Of course, what liberal education would be complete without a rigorous study of The Federalist Papers by Alexander Hamilton, John Jay, and James Madison available in editions costing about the same as a latte? In Federalist #1, Hamilton reflects, “It has been reserved to the people of this country, by their conduct and example, to decide the important question, whether societies of men are really capable or not of establishing good government from reflection and choice, or whether they are forever destined to depend for their political constitutions on accident and force.” Madison provides his own questions regarding the nature of man and government in Federalist #51. “But what is government itself but the greatest of all reflections on human nature? If men were angels, no government would be necessary. If angels were to govern men, neither external nor internal controls on government would be necessary.”

Statesman Winston Churchill offered the world the gift of his profound moral vision that shaped his soaring oratory and manly resistance to Nazi and Soviet tyranny. His grandson, Winston S. Churchill edited a collection of his speeches aptly entitled, Never Give In. The stirring “Finest Hour” and “Iron Curtain” speeches are in there but so is his speech to the House of Commons two days after the Nazis invaded Poland in 1939. Churchill said, “We are fighting to save the whole world from the pestilence of Nazi tyranny and in defence of all that is most sacred to man . . . .It is a war, viewed in its inherent quality, to establish, on impregnable rocks, the rights of the individual, and it is a war to establish and revive the stature of man.”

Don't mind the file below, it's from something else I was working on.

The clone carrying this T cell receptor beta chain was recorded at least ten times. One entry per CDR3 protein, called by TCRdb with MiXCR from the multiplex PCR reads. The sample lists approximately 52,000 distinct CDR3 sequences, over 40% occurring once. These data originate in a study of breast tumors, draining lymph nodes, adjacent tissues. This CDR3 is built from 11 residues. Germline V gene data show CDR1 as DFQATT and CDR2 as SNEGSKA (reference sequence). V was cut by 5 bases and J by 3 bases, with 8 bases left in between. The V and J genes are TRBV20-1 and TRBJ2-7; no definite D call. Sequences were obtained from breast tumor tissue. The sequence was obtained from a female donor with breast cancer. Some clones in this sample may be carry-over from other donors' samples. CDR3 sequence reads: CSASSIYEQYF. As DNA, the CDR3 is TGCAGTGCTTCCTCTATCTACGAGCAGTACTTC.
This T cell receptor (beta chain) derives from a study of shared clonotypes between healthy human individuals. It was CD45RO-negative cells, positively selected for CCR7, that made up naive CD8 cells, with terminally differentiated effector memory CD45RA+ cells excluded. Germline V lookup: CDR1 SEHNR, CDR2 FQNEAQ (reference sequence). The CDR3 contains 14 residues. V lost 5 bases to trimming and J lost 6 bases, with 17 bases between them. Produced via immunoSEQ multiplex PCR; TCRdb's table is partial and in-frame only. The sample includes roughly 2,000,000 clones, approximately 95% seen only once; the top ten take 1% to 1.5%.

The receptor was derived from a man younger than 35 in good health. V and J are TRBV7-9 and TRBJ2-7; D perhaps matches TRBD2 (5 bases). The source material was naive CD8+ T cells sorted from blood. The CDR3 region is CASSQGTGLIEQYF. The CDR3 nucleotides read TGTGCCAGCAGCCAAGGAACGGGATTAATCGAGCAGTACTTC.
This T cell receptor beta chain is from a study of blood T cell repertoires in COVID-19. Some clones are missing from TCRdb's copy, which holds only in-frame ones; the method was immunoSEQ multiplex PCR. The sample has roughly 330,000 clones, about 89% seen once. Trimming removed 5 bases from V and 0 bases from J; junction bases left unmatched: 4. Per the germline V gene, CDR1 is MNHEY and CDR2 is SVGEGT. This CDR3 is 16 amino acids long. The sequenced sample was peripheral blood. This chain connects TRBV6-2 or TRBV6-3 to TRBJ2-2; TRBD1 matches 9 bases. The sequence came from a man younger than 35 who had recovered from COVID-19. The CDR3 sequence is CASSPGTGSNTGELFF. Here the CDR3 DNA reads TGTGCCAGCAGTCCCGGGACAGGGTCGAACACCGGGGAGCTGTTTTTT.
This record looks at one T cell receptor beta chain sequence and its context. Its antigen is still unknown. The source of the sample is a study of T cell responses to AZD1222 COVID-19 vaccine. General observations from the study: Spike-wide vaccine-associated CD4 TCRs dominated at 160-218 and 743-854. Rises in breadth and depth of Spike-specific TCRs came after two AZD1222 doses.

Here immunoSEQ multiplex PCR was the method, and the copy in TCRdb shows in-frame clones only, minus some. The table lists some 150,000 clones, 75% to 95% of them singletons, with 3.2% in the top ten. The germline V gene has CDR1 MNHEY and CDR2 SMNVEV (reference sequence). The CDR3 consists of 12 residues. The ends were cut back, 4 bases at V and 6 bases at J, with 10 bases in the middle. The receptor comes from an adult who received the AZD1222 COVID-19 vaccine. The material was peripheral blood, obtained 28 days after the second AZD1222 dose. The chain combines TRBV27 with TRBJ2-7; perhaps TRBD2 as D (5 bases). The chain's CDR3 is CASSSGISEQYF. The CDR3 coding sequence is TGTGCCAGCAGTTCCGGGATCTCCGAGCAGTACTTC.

One of my more controversial picks may be the incomparable Harvey C. Mansfield’s Manliness. Mansfield combatively assaults the wimpy “gender-neutral” society that feminism has created in the latter half of the twentieth century. He asserts that the manly-man “rouses himself and seeks attention for what he deems important, sometimes something big . . . [such as] the nature and value of Western civilization.”

F.A. Hayek’s Road to Serfdom simply cannot be missed since it is a classical defense of liberty and individualism and indeed civilization against destructive statism. “We have been progressively moving away from the basic ideas on which Western civilization has been built,” by abandoning liberty half a century ago as well as today.

I am going to take the license to cheat a bit here at the end of my essay. There are several books that expose the fallacies of ideas about man stretching back from the French Revolution to the twentieth century and the resulting horrors of man’s inhumanity to man. I have spent many hours with my students reading most of the following books with great profit in their understanding of human nature. Francois Furet, The French Revolution; Simon Schama, Citizens: A Chronicle of the French Revolution; Elie Wiesel, Night; Richard Pipes, The Russian Revolution and Communism; and Alexander Solzhenitsyn, One Day in the Life of Ivan Denisovich and the Gulag Archipelago. Do they count as one?

Books mentioned in this essay may be found in The Imaginative Conservative Bookstore.